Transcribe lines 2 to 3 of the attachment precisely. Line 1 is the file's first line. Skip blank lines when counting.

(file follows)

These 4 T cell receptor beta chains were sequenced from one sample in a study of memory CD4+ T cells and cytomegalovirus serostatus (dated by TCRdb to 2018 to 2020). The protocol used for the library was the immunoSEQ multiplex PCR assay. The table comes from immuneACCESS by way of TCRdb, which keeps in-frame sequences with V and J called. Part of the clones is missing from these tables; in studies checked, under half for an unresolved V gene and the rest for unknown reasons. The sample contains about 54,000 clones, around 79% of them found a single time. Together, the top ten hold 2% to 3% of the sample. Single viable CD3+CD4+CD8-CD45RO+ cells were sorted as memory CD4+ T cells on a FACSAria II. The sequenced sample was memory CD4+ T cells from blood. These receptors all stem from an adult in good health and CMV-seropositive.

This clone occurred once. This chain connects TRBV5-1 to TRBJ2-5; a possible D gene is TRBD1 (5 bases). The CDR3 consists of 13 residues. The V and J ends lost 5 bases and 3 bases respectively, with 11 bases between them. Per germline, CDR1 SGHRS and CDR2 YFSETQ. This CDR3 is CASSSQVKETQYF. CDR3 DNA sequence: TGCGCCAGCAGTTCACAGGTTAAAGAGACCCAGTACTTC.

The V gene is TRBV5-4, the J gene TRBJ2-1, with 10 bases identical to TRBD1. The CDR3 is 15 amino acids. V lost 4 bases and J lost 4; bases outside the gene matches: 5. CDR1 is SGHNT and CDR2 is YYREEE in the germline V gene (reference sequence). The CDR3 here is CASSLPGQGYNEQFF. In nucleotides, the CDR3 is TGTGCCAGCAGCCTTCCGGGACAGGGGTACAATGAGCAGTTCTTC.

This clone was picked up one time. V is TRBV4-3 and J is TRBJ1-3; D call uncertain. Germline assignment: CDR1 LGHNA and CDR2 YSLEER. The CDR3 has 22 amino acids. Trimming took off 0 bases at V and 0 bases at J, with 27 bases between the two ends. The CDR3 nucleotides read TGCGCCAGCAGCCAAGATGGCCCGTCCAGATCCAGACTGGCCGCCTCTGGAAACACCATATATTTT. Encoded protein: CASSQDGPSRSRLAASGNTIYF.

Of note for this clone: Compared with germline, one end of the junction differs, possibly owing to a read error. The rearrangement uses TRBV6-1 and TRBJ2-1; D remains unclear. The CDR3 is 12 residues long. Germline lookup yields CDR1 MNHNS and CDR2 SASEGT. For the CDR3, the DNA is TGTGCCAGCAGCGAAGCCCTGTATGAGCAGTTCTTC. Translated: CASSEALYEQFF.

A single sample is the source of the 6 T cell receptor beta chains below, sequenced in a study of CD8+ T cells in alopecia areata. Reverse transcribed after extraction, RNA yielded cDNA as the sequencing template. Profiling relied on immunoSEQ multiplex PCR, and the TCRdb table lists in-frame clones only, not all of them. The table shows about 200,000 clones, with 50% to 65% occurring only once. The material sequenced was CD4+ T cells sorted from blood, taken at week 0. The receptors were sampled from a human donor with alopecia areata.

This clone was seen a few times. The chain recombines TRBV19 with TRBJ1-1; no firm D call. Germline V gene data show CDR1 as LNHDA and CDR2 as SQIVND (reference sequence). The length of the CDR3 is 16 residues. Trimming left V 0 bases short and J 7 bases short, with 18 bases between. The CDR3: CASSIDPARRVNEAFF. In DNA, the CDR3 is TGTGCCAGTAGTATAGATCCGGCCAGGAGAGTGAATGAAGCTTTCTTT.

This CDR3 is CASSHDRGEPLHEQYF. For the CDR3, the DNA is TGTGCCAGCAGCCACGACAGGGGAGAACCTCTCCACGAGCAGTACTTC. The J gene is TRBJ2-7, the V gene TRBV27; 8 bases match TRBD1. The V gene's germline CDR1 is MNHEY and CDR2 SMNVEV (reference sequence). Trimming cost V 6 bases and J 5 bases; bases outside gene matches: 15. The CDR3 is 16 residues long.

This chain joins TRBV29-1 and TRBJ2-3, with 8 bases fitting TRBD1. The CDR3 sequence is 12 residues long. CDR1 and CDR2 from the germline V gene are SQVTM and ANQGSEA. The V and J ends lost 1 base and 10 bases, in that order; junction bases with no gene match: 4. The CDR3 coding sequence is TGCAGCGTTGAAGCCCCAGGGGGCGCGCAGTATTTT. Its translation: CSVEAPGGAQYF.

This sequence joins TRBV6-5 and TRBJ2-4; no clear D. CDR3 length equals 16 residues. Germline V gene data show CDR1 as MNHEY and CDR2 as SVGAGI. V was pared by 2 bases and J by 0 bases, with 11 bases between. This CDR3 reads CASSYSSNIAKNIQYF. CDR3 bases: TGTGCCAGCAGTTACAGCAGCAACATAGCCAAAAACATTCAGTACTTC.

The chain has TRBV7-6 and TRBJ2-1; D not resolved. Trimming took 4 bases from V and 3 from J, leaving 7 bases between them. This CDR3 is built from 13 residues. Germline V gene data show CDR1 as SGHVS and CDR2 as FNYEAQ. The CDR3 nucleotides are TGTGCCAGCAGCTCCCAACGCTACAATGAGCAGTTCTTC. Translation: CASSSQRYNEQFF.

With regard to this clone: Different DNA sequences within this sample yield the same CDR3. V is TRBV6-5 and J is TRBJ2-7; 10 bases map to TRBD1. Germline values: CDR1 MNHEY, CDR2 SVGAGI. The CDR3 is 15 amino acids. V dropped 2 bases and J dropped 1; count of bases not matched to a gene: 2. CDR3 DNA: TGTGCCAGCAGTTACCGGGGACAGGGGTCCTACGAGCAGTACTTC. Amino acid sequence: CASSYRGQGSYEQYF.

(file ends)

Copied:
This clone occurred once. This chain connects TRBV5-1 to TRBJ2-5; a possible D gene is TRBD1 (5 bases). The CDR3 consists of 13 residues. The V and J ends lost 5 bases and 3 bases respectively, with 11 bases between them. Per germline, CDR1 SGHRS and CDR2 YFSETQ. This CDR3 is CASSSQVKETQYF. CDR3 DNA sequence: TGCGCCAGCAGTTCACAGGTTAAAGAGACCCAGTACTTC.

The V gene is TRBV5-4, the J gene TRBJ2-1, with 10 bases identical to TRBD1. The CDR3 is 15 amino acids. V lost 4 bases and J lost 4; bases outside the gene matches: 5. CDR1 is SGHNT and CDR2 is YYREEE in the germline V gene (reference sequence). The CDR3 here is CASSLPGQGYNEQFF. In nucleotides, the CDR3 is TGTGCCAGCAGCCTTCCGGGACAGGGGTACAATGAGCAGTTCTTC.